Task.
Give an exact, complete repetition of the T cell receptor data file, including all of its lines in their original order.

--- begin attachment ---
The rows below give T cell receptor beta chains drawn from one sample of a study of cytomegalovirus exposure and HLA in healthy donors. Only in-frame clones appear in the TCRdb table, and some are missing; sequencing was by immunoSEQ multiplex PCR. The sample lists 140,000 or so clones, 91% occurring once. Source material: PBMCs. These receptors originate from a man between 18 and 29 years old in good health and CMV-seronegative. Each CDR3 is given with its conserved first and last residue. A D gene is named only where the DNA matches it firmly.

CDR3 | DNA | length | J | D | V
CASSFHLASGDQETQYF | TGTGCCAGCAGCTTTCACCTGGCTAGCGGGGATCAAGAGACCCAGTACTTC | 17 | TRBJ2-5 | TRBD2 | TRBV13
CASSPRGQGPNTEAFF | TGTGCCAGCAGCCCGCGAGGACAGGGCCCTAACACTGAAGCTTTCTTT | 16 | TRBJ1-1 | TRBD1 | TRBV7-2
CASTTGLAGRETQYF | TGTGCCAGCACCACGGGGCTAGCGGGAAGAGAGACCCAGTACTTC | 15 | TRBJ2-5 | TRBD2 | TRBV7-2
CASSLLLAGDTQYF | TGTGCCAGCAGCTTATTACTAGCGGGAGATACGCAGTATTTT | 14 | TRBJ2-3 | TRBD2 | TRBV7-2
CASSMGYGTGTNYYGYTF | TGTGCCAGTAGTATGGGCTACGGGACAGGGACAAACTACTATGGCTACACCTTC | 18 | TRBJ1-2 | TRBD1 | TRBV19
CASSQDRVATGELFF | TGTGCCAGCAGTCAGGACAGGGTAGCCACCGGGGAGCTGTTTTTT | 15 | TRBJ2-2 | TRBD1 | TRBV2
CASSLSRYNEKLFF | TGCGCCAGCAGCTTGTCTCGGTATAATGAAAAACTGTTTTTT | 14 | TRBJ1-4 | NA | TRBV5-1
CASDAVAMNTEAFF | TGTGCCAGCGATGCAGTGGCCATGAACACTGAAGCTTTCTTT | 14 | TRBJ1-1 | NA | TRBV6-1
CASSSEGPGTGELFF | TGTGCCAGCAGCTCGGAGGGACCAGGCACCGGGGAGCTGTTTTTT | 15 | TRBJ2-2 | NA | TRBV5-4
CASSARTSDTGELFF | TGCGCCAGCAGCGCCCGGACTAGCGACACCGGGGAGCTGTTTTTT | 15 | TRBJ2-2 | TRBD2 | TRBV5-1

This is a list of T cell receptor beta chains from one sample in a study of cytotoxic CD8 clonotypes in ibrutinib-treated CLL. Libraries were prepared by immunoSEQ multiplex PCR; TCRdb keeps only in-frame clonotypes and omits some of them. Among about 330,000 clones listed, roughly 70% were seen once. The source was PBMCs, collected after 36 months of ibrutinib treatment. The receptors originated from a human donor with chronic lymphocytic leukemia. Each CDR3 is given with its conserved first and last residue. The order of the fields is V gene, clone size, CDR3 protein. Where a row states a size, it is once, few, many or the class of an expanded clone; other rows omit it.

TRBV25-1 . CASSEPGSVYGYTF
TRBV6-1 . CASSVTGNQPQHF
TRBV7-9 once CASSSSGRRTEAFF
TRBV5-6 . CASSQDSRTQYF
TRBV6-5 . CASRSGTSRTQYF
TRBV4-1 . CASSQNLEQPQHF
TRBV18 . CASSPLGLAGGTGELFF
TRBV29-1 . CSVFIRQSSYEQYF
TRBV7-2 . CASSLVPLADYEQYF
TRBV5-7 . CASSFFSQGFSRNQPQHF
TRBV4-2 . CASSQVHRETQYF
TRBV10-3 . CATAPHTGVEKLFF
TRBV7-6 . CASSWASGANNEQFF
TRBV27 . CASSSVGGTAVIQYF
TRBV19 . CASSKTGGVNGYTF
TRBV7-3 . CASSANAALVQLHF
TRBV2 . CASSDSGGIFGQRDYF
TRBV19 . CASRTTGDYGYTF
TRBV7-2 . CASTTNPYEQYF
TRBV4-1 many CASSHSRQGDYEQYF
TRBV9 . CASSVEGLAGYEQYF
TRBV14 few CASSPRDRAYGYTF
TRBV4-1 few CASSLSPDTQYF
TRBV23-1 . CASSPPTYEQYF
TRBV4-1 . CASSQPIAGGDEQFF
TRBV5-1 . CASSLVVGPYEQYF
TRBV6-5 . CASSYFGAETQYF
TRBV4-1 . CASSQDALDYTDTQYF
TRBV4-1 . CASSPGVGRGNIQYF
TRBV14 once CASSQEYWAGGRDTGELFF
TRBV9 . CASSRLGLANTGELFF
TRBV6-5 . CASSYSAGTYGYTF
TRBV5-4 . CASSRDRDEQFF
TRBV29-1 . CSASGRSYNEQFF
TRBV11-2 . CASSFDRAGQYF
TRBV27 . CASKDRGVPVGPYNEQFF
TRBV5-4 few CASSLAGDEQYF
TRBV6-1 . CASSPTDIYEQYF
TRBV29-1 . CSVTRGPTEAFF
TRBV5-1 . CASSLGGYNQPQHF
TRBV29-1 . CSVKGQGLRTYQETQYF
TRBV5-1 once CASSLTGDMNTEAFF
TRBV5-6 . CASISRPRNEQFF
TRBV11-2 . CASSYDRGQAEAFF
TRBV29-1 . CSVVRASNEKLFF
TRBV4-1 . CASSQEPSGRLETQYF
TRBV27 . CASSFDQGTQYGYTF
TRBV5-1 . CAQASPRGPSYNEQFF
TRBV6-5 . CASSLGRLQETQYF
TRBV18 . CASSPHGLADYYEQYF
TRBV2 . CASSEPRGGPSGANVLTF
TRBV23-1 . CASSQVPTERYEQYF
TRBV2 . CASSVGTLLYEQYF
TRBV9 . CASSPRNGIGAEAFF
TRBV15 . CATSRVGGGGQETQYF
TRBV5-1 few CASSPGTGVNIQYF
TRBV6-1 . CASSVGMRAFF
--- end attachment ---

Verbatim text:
The rows below give T cell receptor beta chains drawn from one sample of a study of cytomegalovirus exposure and HLA in healthy donors. Only in-frame clones appear in the TCRdb table, and some are missing; sequencing was by immunoSEQ multiplex PCR. The sample lists 140,000 or so clones, 91% occurring once. Source material: PBMCs. These receptors originate from a man between 18 and 29 years old in good health and CMV-seronegative. Each CDR3 is given with its conserved first and last residue. A D gene is named only where the DNA matches it firmly.

CDR3 | DNA | length | J | D | V
CASSFHLASGDQETQYF | TGTGCCAGCAGCTTTCACCTGGCTAGCGGGGATCAAGAGACCCAGTACTTC | 17 | TRBJ2-5 | TRBD2 | TRBV13
CASSPRGQGPNTEAFF | TGTGCCAGCAGCCCGCGAGGACAGGGCCCTAACACTGAAGCTTTCTTT | 16 | TRBJ1-1 | TRBD1 | TRBV7-2
CASTTGLAGRETQYF | TGTGCCAGCACCACGGGGCTAGCGGGAAGAGAGACCCAGTACTTC | 15 | TRBJ2-5 | TRBD2 | TRBV7-2
CASSLLLAGDTQYF | TGTGCCAGCAGCTTATTACTAGCGGGAGATACGCAGTATTTT | 14 | TRBJ2-3 | TRBD2 | TRBV7-2
CASSMGYGTGTNYYGYTF | TGTGCCAGTAGTATGGGCTACGGGACAGGGACAAACTACTATGGCTACACCTTC | 18 | TRBJ1-2 | TRBD1 | TRBV19
CASSQDRVATGELFF | TGTGCCAGCAGTCAGGACAGGGTAGCCACCGGGGAGCTGTTTTTT | 15 | TRBJ2-2 | TRBD1 | TRBV2
CASSLSRYNEKLFF | TGCGCCAGCAGCTTGTCTCGGTATAATGAAAAACTGTTTTTT | 14 | TRBJ1-4 | NA | TRBV5-1
CASDAVAMNTEAFF | TGTGCCAGCGATGCAGTGGCCATGAACACTGAAGCTTTCTTT | 14 | TRBJ1-1 | NA | TRBV6-1
CASSSEGPGTGELFF | TGTGCCAGCAGCTCGGAGGGACCAGGCACCGGGGAGCTGTTTTTT | 15 | TRBJ2-2 | NA | TRBV5-4
CASSARTSDTGELFF | TGCGCCAGCAGCGCCCGGACTAGCGACACCGGGGAGCTGTTTTTT | 15 | TRBJ2-2 | TRBD2 | TRBV5-1

This is a list of T cell receptor beta chains from one sample in a study of cytotoxic CD8 clonotypes in ibrutinib-treated CLL. Libraries were prepared by immunoSEQ multiplex PCR; TCRdb keeps only in-frame clonotypes and omits some of them. Among about 330,000 clones listed, roughly 70% were seen once. The source was PBMCs, collected after 36 months of ibrutinib treatment. The receptors originated from a human donor with chronic lymphocytic leukemia. Each CDR3 is given with its conserved first and last residue. The order of the fields is V gene, clone size, CDR3 protein. Where a row states a size, it is once, few, many or the class of an expanded clone; other rows omit it.

TRBV25-1 . CASSEPGSVYGYTF
TRBV6-1 . CASSVTGNQPQHF
TRBV7-9 once CASSSSGRRTEAFF
TRBV5-6 . CASSQDSRTQYF
TRBV6-5 . CASRSGTSRTQYF
TRBV4-1 . CASSQNLEQPQHF
TRBV18 . CASSPLGLAGGTGELFF
TRBV29-1 . CSVFIRQSSYEQYF
TRBV7-2 . CASSLVPLADYEQYF
TRBV5-7 . CASSFFSQGFSRNQPQHF
TRBV4-2 . CASSQVHRETQYF
TRBV10-3 . CATAPHTGVEKLFF
TRBV7-6 . CASSWASGANNEQFF
TRBV27 . CASSSVGGTAVIQYF
TRBV19 . CASSKTGGVNGYTF
TRBV7-3 . CASSANAALVQLHF
TRBV2 . CASSDSGGIFGQRDYF
TRBV19 . CASRTTGDYGYTF
TRBV7-2 . CASTTNPYEQYF
TRBV4-1 many CASSHSRQGDYEQYF
TRBV9 . CASSVEGLAGYEQYF
TRBV14 few CASSPRDRAYGYTF
TRBV4-1 few CASSLSPDTQYF
TRBV23-1 . CASSPPTYEQYF
TRBV4-1 . CASSQPIAGGDEQFF
TRBV5-1 . CASSLVVGPYEQYF
TRBV6-5 . CASSYFGAETQYF
TRBV4-1 . CASSQDALDYTDTQYF
TRBV4-1 . CASSPGVGRGNIQYF
TRBV14 once CASSQEYWAGGRDTGELFF
TRBV9 . CASSRLGLANTGELFF
TRBV6-5 . CASSYSAGTYGYTF
TRBV5-4 . CASSRDRDEQFF
TRBV29-1 . CSASGRSYNEQFF
TRBV11-2 . CASSFDRAGQYF
TRBV27 . CASKDRGVPVGPYNEQFF
TRBV5-4 few CASSLAGDEQYF
TRBV6-1 . CASSPTDIYEQYF
TRBV29-1 . CSVTRGPTEAFF
TRBV5-1 . CASSLGGYNQPQHF
TRBV29-1 . CSVKGQGLRTYQETQYF
TRBV5-1 once CASSLTGDMNTEAFF
TRBV5-6 . CASISRPRNEQFF
TRBV11-2 . CASSYDRGQAEAFF
TRBV29-1 . CSVVRASNEKLFF
TRBV4-1 . CASSQEPSGRLETQYF
TRBV27 . CASSFDQGTQYGYTF
TRBV5-1 . CAQASPRGPSYNEQFF
TRBV6-5 . CASSLGRLQETQYF
TRBV18 . CASSPHGLADYYEQYF
TRBV2 . CASSEPRGGPSGANVLTF
TRBV23-1 . CASSQVPTERYEQYF
TRBV2 . CASSVGTLLYEQYF
TRBV9 . CASSPRNGIGAEAFF
TRBV15 . CATSRVGGGGQETQYF
TRBV5-1 few CASSPGTGVNIQYF
TRBV6-1 . CASSVGMRAFF